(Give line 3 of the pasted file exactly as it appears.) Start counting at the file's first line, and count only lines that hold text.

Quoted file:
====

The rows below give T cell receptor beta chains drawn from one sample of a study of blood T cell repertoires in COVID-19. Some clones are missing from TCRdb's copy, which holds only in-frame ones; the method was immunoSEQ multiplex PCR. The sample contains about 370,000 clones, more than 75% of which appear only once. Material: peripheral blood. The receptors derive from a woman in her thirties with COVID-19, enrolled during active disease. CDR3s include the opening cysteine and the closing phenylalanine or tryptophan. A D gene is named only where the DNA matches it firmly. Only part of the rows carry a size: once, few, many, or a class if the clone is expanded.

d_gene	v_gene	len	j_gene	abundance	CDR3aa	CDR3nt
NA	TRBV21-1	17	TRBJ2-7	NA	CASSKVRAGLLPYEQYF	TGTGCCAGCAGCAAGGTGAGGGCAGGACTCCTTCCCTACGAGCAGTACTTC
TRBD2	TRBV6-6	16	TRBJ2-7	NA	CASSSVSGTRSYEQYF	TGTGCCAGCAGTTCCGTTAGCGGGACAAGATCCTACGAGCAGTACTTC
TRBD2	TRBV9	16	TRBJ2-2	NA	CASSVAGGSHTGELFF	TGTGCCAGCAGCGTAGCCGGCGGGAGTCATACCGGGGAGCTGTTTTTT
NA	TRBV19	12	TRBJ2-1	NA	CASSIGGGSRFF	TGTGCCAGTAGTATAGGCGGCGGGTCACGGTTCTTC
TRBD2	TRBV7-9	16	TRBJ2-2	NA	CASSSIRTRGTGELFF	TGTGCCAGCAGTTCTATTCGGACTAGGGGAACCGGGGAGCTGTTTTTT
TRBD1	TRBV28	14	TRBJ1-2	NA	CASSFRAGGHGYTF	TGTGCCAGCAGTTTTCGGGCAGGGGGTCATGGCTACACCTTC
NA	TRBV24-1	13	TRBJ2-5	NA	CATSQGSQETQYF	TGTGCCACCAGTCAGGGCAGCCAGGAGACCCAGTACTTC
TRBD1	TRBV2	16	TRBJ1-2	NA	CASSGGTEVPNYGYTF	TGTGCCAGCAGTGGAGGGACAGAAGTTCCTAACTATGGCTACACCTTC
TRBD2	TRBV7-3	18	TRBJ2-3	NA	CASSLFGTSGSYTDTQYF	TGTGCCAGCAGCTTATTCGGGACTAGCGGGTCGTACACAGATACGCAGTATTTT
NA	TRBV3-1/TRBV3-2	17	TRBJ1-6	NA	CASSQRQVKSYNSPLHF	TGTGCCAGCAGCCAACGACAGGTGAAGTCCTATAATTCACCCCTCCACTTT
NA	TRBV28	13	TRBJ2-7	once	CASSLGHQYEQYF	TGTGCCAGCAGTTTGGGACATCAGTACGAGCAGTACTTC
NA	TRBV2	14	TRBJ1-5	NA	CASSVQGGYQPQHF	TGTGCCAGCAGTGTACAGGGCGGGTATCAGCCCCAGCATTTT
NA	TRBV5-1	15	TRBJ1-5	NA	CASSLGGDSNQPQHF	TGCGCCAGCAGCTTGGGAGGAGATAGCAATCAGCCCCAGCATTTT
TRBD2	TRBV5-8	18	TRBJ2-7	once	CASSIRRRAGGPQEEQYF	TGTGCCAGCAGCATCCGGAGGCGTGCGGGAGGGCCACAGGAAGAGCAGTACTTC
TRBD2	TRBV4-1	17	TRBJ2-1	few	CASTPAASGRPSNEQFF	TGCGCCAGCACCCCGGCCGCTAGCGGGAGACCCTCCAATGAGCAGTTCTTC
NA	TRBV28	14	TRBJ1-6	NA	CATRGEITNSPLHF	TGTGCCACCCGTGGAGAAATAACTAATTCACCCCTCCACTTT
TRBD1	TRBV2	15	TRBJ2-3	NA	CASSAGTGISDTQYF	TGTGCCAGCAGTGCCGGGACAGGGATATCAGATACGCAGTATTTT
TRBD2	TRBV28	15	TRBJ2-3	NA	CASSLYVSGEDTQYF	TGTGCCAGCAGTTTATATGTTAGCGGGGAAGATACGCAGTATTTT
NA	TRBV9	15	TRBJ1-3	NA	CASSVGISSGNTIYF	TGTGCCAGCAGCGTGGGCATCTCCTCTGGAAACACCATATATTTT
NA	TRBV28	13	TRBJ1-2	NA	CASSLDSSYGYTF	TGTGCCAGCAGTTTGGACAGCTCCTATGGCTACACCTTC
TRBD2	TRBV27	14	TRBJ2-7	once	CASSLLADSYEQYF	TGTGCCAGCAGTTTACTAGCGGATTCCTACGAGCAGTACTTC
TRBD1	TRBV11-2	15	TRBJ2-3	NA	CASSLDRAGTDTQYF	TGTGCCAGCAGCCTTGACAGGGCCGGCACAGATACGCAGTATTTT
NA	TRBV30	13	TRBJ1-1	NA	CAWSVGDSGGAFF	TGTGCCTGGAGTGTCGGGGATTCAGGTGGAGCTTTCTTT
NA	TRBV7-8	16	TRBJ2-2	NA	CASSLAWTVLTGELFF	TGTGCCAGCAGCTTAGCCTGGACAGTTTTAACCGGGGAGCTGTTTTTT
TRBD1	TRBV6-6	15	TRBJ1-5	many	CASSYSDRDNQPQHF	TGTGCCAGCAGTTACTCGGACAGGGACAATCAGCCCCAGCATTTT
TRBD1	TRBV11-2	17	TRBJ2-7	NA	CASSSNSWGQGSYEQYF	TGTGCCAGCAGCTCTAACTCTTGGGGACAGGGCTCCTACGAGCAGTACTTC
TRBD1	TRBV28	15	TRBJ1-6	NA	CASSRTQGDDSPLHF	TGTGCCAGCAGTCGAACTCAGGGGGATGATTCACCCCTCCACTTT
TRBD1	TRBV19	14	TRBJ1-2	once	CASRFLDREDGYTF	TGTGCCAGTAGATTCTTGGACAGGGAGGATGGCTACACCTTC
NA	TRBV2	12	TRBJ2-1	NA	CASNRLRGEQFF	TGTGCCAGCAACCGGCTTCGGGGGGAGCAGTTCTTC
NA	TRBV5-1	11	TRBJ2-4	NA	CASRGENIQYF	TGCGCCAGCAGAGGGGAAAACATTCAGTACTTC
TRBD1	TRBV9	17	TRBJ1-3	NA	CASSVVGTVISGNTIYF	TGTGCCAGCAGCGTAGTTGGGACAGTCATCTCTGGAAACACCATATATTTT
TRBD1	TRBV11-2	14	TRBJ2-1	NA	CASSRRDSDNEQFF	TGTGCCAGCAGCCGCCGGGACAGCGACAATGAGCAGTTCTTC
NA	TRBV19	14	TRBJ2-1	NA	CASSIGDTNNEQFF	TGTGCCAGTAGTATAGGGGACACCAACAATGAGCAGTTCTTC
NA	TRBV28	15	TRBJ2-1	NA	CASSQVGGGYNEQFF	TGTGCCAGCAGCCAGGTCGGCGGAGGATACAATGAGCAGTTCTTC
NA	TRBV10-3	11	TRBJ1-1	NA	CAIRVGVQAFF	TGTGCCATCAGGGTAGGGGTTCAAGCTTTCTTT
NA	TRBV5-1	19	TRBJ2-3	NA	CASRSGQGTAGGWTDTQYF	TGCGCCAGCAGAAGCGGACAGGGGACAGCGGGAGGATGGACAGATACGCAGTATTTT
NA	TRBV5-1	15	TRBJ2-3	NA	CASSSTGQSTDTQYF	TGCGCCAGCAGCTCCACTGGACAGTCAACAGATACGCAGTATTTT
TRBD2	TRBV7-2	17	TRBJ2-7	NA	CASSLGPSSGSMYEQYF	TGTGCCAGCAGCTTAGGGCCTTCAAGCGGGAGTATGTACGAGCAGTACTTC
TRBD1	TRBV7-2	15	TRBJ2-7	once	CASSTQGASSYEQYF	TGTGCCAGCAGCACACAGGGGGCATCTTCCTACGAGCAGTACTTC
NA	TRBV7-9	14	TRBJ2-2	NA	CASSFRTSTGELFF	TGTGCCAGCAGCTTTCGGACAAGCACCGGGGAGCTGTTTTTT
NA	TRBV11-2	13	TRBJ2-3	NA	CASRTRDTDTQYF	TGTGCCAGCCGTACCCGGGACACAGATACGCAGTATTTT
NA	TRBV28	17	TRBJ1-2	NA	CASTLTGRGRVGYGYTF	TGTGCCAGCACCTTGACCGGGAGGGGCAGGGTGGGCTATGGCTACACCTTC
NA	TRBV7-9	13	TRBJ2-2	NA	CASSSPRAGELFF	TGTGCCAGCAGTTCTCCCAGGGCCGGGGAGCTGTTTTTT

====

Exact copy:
NA	TRBV21-1	17	TRBJ2-7	NA	CASSKVRAGLLPYEQYF	TGTGCCAGCAGCAAGGTGAGGGCAGGACTCCTTCCCTACGAGCAGTACTTC